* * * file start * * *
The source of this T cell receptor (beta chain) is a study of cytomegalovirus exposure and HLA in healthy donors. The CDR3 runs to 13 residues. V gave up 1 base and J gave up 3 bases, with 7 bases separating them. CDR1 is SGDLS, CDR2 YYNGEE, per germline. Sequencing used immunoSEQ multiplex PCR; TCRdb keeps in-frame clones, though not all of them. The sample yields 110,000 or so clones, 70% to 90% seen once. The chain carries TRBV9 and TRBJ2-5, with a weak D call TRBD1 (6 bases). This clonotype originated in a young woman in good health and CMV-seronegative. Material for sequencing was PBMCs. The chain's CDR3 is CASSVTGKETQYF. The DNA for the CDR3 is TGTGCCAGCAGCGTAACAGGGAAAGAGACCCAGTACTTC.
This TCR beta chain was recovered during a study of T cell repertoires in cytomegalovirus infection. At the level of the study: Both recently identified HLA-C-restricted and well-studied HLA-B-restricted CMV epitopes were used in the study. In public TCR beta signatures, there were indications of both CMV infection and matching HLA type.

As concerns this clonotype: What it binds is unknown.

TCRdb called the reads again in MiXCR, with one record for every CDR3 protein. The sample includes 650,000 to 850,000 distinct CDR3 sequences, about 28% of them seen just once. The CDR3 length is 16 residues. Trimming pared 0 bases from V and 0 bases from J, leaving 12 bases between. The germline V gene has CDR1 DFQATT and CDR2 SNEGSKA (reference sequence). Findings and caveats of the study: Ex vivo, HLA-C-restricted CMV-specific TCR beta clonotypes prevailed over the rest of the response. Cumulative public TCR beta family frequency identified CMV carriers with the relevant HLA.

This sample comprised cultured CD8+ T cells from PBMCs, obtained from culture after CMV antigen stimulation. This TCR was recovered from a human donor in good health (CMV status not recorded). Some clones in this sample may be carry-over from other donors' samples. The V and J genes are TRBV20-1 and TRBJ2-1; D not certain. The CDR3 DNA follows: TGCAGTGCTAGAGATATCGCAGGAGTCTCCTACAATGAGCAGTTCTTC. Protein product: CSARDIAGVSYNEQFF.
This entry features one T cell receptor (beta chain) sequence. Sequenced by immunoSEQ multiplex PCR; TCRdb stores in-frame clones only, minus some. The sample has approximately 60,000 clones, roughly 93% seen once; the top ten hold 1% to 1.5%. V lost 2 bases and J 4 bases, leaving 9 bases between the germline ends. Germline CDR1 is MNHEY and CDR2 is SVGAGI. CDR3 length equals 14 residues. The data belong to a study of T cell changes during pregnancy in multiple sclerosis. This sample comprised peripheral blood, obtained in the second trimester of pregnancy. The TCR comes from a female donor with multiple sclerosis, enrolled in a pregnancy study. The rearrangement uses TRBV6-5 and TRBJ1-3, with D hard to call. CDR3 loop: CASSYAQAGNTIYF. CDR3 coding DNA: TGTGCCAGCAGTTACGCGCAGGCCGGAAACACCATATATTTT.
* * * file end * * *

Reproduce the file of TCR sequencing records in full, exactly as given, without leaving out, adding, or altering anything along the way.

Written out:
The source of this T cell receptor (beta chain) is a study of cytomegalovirus exposure and HLA in healthy donors. The CDR3 runs to 13 residues. V gave up 1 base and J gave up 3 bases, with 7 bases separating them. CDR1 is SGDLS, CDR2 YYNGEE, per germline. Sequencing used immunoSEQ multiplex PCR; TCRdb keeps in-frame clones, though not all of them. The sample yields 110,000 or so clones, 70% to 90% seen once. The chain carries TRBV9 and TRBJ2-5, with a weak D call TRBD1 (6 bases). This clonotype originated in a young woman in good health and CMV-seronegative. Material for sequencing was PBMCs. The chain's CDR3 is CASSVTGKETQYF. The DNA for the CDR3 is TGTGCCAGCAGCGTAACAGGGAAAGAGACCCAGTACTTC.
This TCR beta chain was recovered during a study of T cell repertoires in cytomegalovirus infection. At the level of the study: Both recently identified HLA-C-restricted and well-studied HLA-B-restricted CMV epitopes were used in the study. In public TCR beta signatures, there were indications of both CMV infection and matching HLA type.

As concerns this clonotype: What it binds is unknown.

TCRdb called the reads again in MiXCR, with one record for every CDR3 protein. The sample includes 650,000 to 850,000 distinct CDR3 sequences, about 28% of them seen just once. The CDR3 length is 16 residues. Trimming pared 0 bases from V and 0 bases from J, leaving 12 bases between. The germline V gene has CDR1 DFQATT and CDR2 SNEGSKA (reference sequence). Findings and caveats of the study: Ex vivo, HLA-C-restricted CMV-specific TCR beta clonotypes prevailed over the rest of the response. Cumulative public TCR beta family frequency identified CMV carriers with the relevant HLA.

This sample comprised cultured CD8+ T cells from PBMCs, obtained from culture after CMV antigen stimulation. This TCR was recovered from a human donor in good health (CMV status not recorded). Some clones in this sample may be carry-over from other donors' samples. The V and J genes are TRBV20-1 and TRBJ2-1; D not certain. The CDR3 DNA follows: TGCAGTGCTAGAGATATCGCAGGAGTCTCCTACAATGAGCAGTTCTTC. Protein product: CSARDIAGVSYNEQFF.
This entry features one T cell receptor (beta chain) sequence. Sequenced by immunoSEQ multiplex PCR; TCRdb stores in-frame clones only, minus some. The sample has approximately 60,000 clones, roughly 93% seen once; the top ten hold 1% to 1.5%. V lost 2 bases and J 4 bases, leaving 9 bases between the germline ends. Germline CDR1 is MNHEY and CDR2 is SVGAGI. CDR3 length equals 14 residues. The data belong to a study of T cell changes during pregnancy in multiple sclerosis. This sample comprised peripheral blood, obtained in the second trimester of pregnancy. The TCR comes from a female donor with multiple sclerosis, enrolled in a pregnancy study. The rearrangement uses TRBV6-5 and TRBJ1-3, with D hard to call. CDR3 loop: CASSYAQAGNTIYF. CDR3 coding DNA: TGTGCCAGCAGTTACGCGCAGGCCGGAAACACCATATATTTT.